Accra, Feb. 18, GNA- A Fast Track High court in Accra on Monday struck out a motion for declaration and an order of prohibition filed by the Committee for Joint Action (CJA), a pressure group, against the Attorney-General and three television stations for using video footages of its demonstrations for advertisements.
The three media houses are the Ghana Broadcasting Corporation, TV 3 Network Limited and Metropolitan Television Limited. The court presided over Mr Justice K.A. Ofori-Atta, struck out the case for want of prosecution and the absence of the CJA. The court ordered CJA to pay GH 150 cedis to each of the respondents.
Mrs Ama Jantuah Bamful, a Chief State Attorney, who represented the Attorney-General on behalf of the respondents, said they had just received the motion and asked for a short date to respond to it. However, Mr Anthony Matthews, who represented GBC, prayed the court to strike out the application and drew the court's attention to the fact that the CJA was not represented in court.
In a motion on notice by Mr Mahama Ayariga, counsel for the CJA, contended that the use of video footages of its demonstrations for certain advertisements by the respondents violated its rights. It was therefore seeking an order of prohibition to restrain the respondents from continuing to use the video footages and further orders as the court may deem fit.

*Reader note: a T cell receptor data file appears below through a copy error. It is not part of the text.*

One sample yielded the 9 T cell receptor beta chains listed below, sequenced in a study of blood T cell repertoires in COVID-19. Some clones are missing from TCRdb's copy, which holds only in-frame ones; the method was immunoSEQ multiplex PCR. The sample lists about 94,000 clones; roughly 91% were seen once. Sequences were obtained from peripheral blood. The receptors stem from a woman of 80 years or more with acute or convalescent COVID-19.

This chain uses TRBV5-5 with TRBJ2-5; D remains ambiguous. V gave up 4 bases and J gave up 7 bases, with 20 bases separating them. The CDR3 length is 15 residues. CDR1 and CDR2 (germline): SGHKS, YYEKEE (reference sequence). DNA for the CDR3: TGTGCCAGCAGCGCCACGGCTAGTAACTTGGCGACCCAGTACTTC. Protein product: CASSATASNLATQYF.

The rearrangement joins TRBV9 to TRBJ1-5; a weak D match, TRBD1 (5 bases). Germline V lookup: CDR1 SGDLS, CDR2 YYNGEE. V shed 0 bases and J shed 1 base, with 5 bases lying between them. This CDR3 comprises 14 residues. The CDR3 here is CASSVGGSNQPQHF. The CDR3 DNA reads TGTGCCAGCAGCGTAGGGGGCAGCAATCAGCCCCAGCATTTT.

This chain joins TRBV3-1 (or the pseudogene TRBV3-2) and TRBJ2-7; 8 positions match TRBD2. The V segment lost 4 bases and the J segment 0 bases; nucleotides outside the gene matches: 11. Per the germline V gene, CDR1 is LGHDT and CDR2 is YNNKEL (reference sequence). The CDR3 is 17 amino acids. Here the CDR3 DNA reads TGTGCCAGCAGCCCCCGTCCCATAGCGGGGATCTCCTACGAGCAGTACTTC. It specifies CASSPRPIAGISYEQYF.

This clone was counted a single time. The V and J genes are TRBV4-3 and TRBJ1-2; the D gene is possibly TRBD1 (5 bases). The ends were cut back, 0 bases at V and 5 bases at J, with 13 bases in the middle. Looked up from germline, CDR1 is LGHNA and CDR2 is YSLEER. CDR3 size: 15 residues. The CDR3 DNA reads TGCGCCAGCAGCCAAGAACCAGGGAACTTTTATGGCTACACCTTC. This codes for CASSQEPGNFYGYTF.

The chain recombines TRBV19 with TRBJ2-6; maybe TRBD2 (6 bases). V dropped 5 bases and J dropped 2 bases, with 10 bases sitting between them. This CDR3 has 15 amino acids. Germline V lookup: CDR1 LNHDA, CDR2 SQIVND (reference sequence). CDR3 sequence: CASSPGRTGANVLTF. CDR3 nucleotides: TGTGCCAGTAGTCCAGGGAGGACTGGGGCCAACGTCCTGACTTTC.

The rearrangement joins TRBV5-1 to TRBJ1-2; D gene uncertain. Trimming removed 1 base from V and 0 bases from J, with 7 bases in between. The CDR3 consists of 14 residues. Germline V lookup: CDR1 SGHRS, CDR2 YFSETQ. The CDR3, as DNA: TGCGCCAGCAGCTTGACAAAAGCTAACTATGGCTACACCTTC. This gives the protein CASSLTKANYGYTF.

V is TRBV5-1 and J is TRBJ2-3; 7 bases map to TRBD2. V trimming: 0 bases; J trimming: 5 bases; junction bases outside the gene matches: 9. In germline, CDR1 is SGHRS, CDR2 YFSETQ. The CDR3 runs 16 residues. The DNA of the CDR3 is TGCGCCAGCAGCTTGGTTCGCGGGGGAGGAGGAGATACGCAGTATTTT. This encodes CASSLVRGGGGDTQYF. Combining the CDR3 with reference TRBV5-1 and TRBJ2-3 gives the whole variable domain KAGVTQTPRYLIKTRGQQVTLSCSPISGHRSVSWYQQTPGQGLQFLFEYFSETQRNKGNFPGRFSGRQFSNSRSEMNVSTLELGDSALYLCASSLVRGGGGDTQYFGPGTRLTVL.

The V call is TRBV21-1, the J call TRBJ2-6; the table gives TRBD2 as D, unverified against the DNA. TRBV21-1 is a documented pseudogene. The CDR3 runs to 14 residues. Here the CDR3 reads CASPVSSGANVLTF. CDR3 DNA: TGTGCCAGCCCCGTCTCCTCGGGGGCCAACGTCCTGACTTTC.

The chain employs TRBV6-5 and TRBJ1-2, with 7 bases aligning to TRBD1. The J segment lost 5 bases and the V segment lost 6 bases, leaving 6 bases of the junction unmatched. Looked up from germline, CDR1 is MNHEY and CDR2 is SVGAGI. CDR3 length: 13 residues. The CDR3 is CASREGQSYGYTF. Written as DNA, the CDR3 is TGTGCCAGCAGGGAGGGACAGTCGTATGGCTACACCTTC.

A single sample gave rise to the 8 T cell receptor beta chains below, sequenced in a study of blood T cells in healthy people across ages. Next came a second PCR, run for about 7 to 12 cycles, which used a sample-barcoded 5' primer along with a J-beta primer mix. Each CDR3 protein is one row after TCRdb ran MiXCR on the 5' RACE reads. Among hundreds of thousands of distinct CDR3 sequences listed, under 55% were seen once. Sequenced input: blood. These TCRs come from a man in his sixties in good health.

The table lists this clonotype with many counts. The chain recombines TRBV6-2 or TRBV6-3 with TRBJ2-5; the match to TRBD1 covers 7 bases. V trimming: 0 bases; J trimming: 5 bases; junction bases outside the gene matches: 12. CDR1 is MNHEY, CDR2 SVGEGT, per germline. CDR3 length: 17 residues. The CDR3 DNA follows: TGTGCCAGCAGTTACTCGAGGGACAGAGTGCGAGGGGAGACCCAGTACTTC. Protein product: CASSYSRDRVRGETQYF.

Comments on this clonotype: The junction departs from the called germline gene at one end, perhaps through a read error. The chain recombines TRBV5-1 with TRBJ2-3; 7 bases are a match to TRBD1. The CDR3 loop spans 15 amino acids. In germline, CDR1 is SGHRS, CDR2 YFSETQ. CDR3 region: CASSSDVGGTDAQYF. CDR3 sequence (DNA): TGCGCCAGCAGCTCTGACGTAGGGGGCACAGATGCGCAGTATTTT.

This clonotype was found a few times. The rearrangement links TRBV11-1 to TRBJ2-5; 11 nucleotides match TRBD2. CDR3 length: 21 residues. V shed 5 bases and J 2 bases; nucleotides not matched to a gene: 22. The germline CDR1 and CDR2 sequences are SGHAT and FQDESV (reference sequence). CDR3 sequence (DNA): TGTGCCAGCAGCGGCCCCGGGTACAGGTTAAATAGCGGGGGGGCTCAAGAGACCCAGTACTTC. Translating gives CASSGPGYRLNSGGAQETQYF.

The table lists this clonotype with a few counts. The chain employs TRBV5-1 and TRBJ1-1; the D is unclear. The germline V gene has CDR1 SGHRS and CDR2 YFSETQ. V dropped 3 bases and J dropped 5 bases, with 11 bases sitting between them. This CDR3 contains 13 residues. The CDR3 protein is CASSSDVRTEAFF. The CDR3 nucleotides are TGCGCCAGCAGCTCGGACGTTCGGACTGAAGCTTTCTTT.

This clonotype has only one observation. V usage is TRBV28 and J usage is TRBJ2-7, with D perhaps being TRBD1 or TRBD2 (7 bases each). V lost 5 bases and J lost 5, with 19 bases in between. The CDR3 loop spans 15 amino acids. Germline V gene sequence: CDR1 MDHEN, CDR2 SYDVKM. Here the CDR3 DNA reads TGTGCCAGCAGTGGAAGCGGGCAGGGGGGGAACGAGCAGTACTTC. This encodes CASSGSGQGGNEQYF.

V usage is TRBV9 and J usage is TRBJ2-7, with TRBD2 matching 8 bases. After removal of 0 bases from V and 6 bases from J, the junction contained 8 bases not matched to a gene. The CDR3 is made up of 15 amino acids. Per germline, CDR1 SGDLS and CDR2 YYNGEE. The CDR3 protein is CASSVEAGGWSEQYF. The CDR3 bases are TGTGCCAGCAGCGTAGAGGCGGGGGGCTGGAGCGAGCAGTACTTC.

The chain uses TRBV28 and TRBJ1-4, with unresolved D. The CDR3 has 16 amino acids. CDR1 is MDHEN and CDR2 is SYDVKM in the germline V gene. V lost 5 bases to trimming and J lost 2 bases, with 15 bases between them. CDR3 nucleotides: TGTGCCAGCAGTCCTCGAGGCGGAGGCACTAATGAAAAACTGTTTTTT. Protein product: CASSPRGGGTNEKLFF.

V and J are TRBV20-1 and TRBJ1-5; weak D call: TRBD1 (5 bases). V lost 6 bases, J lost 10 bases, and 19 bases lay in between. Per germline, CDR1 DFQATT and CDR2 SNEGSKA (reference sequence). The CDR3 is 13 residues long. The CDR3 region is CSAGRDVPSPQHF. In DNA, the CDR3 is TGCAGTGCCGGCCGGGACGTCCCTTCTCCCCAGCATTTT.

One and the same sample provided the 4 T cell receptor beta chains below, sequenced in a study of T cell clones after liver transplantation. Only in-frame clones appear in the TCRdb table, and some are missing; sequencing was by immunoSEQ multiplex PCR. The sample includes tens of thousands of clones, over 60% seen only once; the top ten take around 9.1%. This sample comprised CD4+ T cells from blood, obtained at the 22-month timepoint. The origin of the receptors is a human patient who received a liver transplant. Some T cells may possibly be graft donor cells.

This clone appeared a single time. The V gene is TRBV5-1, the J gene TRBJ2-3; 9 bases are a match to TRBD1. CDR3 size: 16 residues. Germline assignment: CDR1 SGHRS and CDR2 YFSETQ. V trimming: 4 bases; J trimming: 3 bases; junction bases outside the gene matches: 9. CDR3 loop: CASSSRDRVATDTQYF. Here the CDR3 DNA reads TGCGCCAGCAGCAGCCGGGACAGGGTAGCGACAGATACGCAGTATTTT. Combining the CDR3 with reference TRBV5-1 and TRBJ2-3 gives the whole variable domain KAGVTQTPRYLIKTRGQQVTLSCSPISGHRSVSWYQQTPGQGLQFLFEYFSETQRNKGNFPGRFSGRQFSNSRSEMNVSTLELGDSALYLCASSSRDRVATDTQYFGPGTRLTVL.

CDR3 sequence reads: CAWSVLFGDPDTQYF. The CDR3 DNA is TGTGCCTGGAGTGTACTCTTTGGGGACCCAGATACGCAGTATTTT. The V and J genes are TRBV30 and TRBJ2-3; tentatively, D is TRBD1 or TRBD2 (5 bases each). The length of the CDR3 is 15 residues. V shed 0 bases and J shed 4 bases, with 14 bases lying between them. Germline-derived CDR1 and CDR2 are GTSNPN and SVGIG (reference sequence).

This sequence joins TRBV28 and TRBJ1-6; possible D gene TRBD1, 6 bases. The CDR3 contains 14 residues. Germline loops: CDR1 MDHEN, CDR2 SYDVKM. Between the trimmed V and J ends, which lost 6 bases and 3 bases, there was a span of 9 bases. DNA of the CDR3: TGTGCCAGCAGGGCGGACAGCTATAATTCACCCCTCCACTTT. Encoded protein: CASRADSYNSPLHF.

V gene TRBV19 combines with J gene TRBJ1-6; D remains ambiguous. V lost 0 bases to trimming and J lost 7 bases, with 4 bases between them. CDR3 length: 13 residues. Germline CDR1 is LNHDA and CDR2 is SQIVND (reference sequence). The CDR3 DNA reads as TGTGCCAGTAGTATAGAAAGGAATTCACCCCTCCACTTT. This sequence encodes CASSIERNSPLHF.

In an affidavit in support of the motion for declaration and an order of prohibition, Mr Samuel Okudzeto Ablakwa, a resident of Dansoman and a spokesperson of the CJA, said the Committee had organized a series of demonstrations in various regional capitals in the country to protest against some government policies and hardships of Ghanaians due to imposition of taxes.
According to him the respondents were using the video footage of the demonstrations to advertise the imposition of tax on mobile phone talk, a policy the CJA is against.
"On the said advertisements certain false and misleading statements regarding the employment status of the demonstrators have been made by the respondents," Mr Ablakwa said.
He said the Committee had the right not to have their images associated with messages that were false and misleading. Mr Ablakwa was therefore seeking a declaration that the inscription accompanying the images used in the advertisement to the effect that the demonstrators were unemployed was misleading and wrongful.